Human Centered Design
Asylee Driven Solutions.
We believe that asylum seekers themselves are the experts on their community, and that no one better understands the challenges of resettlement than those who have lived through the experience.
So over the next 6-months, our team of asylum seekers and designers will work together to identify common challenges, propose solutions, and test new ideas. Through listening to the needs, ideas, and feedback of their communities, they will not only better clarify the challenges facing asylum seekers, but test solutions that are designed by the communities themselves.
Below is a rough outline of the process:
Discovery: Designers conduct interviews and focus groups to gain a better understanding of the challenges, pain points, and gaps in services facing other asylum seekers.
Definition: Designers summarize insights, and define the specific problem they’re hoping to solve. This could be anything from lack of legal representation, to language challenges, to housing needs, and beyond.
Ideation: Designers brainstorm a lot of ideas to address the defined problem and develop a low-cost, low-quality prototype. Creativity is essential. There is no idea too radical to spark a new solution for change.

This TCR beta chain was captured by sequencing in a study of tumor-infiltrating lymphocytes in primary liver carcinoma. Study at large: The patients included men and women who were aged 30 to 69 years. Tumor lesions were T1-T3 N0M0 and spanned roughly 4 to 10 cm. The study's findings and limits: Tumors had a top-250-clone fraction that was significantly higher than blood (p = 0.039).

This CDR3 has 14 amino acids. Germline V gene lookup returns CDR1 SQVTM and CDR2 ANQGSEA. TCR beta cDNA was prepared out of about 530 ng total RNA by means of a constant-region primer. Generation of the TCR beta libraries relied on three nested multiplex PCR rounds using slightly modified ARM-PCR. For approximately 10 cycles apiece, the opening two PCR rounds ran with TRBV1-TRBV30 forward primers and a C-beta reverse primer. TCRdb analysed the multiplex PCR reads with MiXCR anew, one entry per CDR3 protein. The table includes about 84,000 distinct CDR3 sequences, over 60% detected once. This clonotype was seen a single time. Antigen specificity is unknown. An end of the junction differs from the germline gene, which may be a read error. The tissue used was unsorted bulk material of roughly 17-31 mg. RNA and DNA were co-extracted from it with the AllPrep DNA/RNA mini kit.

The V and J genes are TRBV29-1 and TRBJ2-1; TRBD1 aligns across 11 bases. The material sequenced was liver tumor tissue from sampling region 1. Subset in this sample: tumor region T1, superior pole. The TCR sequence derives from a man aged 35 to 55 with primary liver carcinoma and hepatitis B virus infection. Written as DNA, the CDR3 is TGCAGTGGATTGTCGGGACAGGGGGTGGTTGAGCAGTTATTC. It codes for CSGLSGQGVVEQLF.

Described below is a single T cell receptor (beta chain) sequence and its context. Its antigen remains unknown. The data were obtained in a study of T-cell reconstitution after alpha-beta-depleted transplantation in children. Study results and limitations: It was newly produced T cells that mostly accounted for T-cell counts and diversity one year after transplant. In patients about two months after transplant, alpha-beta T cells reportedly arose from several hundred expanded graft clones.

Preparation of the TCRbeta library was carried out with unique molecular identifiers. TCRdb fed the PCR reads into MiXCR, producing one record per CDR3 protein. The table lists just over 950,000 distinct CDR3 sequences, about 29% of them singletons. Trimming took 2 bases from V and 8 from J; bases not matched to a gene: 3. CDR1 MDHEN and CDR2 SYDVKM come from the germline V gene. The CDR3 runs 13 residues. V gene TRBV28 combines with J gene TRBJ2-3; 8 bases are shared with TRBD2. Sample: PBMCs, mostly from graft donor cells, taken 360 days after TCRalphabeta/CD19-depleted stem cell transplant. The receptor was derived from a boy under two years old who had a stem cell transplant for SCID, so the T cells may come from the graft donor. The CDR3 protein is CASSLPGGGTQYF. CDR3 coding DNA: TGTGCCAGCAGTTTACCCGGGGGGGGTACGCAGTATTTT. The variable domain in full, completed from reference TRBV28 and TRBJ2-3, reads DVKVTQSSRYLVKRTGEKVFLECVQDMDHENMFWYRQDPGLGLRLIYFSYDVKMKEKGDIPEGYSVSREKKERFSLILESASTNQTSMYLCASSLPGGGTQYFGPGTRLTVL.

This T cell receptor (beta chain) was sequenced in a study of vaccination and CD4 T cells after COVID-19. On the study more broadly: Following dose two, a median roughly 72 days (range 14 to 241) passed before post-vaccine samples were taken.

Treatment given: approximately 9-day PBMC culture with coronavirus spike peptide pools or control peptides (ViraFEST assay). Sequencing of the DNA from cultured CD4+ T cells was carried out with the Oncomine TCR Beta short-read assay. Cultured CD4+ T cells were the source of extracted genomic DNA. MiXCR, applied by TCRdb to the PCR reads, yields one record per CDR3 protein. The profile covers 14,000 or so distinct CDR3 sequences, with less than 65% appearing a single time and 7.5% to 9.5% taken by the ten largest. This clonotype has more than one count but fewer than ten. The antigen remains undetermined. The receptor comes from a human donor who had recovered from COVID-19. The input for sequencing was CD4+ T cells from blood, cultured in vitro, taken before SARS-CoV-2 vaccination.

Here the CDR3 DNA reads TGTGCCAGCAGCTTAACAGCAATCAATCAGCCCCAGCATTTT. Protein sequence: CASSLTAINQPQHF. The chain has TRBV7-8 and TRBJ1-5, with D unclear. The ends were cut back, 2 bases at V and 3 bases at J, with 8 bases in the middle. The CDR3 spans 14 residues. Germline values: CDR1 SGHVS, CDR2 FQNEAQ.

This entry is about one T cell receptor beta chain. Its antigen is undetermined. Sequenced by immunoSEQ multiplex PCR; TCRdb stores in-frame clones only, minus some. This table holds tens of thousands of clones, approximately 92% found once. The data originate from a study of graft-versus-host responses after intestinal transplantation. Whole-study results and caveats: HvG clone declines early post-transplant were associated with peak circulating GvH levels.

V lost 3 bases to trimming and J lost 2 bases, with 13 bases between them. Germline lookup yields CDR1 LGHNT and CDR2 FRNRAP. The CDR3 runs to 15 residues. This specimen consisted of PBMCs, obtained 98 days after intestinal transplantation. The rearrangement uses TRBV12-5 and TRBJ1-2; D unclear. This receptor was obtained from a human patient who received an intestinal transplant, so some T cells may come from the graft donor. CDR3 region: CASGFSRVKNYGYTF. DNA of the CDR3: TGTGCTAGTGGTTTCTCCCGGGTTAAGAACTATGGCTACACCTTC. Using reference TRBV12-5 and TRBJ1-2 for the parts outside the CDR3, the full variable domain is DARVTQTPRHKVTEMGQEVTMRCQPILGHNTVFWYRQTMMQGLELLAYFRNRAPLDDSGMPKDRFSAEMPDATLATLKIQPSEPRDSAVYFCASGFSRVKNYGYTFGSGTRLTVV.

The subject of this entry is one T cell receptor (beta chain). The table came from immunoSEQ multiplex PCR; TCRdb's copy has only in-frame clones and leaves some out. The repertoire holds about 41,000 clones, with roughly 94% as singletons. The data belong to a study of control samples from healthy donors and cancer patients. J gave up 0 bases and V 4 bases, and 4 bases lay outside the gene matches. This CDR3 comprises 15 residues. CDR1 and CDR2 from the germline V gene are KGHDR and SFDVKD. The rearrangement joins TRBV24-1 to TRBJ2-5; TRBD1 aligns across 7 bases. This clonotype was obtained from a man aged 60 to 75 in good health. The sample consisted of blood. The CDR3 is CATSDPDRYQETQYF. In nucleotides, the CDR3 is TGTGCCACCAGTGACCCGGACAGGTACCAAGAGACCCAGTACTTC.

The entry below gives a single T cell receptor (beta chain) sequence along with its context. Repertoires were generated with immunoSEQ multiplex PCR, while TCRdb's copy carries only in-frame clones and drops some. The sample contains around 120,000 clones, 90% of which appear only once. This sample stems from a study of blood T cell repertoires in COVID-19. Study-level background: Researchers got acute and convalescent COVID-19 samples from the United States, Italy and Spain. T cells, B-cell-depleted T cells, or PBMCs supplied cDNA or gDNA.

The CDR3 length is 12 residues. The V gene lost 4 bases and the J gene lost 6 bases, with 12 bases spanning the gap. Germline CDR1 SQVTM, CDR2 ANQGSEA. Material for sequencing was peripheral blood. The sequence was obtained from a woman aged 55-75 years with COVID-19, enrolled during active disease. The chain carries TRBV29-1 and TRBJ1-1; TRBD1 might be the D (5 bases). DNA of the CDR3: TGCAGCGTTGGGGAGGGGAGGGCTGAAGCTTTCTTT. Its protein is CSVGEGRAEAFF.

Prototyping: Designers test their prototype with groups of asylum seekers to receive feedback on ideas. They listen with open ears before improving their solution.
Ideation Phase II: Designers go back to the drawing board to brainstorm and devise a mid-quality prototype - like a mock-up or demo project.
Prototyping Phase II: Designers conduct a final round of testing to receive one last round of feedback on the usability. They create a blueprint for the creation of the final product or service.
Showcasing: Designers will present their prototype at the Design for Humanity Summit, hosted at Fordham University on June 22, 2018. They’ll be on the lookout for advice from humanitarians and designers as well as opportunities to make the project a reality.